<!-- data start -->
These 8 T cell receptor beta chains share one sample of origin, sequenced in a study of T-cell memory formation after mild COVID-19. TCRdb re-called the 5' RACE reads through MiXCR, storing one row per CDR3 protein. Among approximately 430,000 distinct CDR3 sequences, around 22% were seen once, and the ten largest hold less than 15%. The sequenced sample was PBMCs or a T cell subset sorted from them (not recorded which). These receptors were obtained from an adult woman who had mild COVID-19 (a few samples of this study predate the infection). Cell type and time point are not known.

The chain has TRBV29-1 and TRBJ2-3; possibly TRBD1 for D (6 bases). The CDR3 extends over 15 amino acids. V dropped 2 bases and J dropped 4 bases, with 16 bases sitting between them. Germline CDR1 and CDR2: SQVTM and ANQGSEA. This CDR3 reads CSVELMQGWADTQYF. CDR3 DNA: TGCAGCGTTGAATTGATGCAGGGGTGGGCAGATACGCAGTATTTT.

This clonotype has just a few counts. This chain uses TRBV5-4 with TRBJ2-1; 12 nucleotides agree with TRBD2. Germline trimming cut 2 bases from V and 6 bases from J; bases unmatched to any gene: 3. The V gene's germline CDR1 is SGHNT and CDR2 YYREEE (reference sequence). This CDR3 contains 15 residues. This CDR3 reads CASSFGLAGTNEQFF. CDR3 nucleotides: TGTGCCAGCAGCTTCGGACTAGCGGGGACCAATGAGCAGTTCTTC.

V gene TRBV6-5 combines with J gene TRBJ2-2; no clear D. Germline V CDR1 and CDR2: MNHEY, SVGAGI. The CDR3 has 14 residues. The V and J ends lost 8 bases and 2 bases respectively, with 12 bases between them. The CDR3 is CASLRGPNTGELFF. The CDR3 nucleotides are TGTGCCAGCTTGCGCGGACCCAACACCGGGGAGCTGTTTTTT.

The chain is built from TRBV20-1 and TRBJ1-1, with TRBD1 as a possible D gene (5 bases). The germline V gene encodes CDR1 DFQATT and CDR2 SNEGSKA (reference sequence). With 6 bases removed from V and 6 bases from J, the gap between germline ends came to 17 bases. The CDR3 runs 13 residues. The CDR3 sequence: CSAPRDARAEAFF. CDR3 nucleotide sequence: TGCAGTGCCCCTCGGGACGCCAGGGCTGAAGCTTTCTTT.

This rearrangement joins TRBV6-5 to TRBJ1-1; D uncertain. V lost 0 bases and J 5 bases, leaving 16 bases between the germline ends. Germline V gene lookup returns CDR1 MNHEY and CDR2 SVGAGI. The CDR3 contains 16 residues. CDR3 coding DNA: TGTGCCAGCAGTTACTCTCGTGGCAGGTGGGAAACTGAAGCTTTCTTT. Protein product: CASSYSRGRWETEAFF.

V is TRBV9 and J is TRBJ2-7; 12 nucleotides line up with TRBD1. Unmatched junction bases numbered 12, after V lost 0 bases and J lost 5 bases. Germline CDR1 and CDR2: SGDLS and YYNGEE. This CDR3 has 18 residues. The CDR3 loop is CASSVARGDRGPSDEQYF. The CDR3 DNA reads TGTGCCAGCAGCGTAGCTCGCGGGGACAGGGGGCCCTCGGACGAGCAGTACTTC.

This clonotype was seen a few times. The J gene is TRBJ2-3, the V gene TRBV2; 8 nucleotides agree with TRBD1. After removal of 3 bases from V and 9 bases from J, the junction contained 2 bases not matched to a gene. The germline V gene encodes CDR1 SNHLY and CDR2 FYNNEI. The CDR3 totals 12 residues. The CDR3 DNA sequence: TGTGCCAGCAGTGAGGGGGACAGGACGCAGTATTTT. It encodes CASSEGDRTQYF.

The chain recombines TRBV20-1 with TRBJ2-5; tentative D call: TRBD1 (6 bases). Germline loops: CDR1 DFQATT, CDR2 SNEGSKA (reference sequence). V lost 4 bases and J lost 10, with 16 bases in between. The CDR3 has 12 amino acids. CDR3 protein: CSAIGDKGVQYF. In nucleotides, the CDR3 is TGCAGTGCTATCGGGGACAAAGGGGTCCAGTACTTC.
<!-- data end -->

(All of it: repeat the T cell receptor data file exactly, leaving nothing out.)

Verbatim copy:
These 8 T cell receptor beta chains share one sample of origin, sequenced in a study of T-cell memory formation after mild COVID-19. TCRdb re-called the 5' RACE reads through MiXCR, storing one row per CDR3 protein. Among approximately 430,000 distinct CDR3 sequences, around 22% were seen once, and the ten largest hold less than 15%. The sequenced sample was PBMCs or a T cell subset sorted from them (not recorded which). These receptors were obtained from an adult woman who had mild COVID-19 (a few samples of this study predate the infection). Cell type and time point are not known.

The chain has TRBV29-1 and TRBJ2-3; possibly TRBD1 for D (6 bases). The CDR3 extends over 15 amino acids. V dropped 2 bases and J dropped 4 bases, with 16 bases sitting between them. Germline CDR1 and CDR2: SQVTM and ANQGSEA. This CDR3 reads CSVELMQGWADTQYF. CDR3 DNA: TGCAGCGTTGAATTGATGCAGGGGTGGGCAGATACGCAGTATTTT.

This clonotype has just a few counts. This chain uses TRBV5-4 with TRBJ2-1; 12 nucleotides agree with TRBD2. Germline trimming cut 2 bases from V and 6 bases from J; bases unmatched to any gene: 3. The V gene's germline CDR1 is SGHNT and CDR2 YYREEE (reference sequence). This CDR3 contains 15 residues. This CDR3 reads CASSFGLAGTNEQFF. CDR3 nucleotides: TGTGCCAGCAGCTTCGGACTAGCGGGGACCAATGAGCAGTTCTTC.

V gene TRBV6-5 combines with J gene TRBJ2-2; no clear D. Germline V CDR1 and CDR2: MNHEY, SVGAGI. The CDR3 has 14 residues. The V and J ends lost 8 bases and 2 bases respectively, with 12 bases between them. The CDR3 is CASLRGPNTGELFF. The CDR3 nucleotides are TGTGCCAGCTTGCGCGGACCCAACACCGGGGAGCTGTTTTTT.

The chain is built from TRBV20-1 and TRBJ1-1, with TRBD1 as a possible D gene (5 bases). The germline V gene encodes CDR1 DFQATT and CDR2 SNEGSKA (reference sequence). With 6 bases removed from V and 6 bases from J, the gap between germline ends came to 17 bases. The CDR3 runs 13 residues. The CDR3 sequence: CSAPRDARAEAFF. CDR3 nucleotide sequence: TGCAGTGCCCCTCGGGACGCCAGGGCTGAAGCTTTCTTT.

This rearrangement joins TRBV6-5 to TRBJ1-1; D uncertain. V lost 0 bases and J 5 bases, leaving 16 bases between the germline ends. Germline V gene lookup returns CDR1 MNHEY and CDR2 SVGAGI. The CDR3 contains 16 residues. CDR3 coding DNA: TGTGCCAGCAGTTACTCTCGTGGCAGGTGGGAAACTGAAGCTTTCTTT. Protein product: CASSYSRGRWETEAFF.

V is TRBV9 and J is TRBJ2-7; 12 nucleotides line up with TRBD1. Unmatched junction bases numbered 12, after V lost 0 bases and J lost 5 bases. Germline CDR1 and CDR2: SGDLS and YYNGEE. This CDR3 has 18 residues. The CDR3 loop is CASSVARGDRGPSDEQYF. The CDR3 DNA reads TGTGCCAGCAGCGTAGCTCGCGGGGACAGGGGGCCCTCGGACGAGCAGTACTTC.

This clonotype was seen a few times. The J gene is TRBJ2-3, the V gene TRBV2; 8 nucleotides agree with TRBD1. After removal of 3 bases from V and 9 bases from J, the junction contained 2 bases not matched to a gene. The germline V gene encodes CDR1 SNHLY and CDR2 FYNNEI. The CDR3 totals 12 residues. The CDR3 DNA sequence: TGTGCCAGCAGTGAGGGGGACAGGACGCAGTATTTT. It encodes CASSEGDRTQYF.

The chain recombines TRBV20-1 with TRBJ2-5; tentative D call: TRBD1 (6 bases). Germline loops: CDR1 DFQATT, CDR2 SNEGSKA (reference sequence). V lost 4 bases and J lost 10, with 16 bases in between. The CDR3 has 12 amino acids. CDR3 protein: CSAIGDKGVQYF. In nucleotides, the CDR3 is TGCAGTGCTATCGGGGACAAAGGGGTCCAGTACTTC.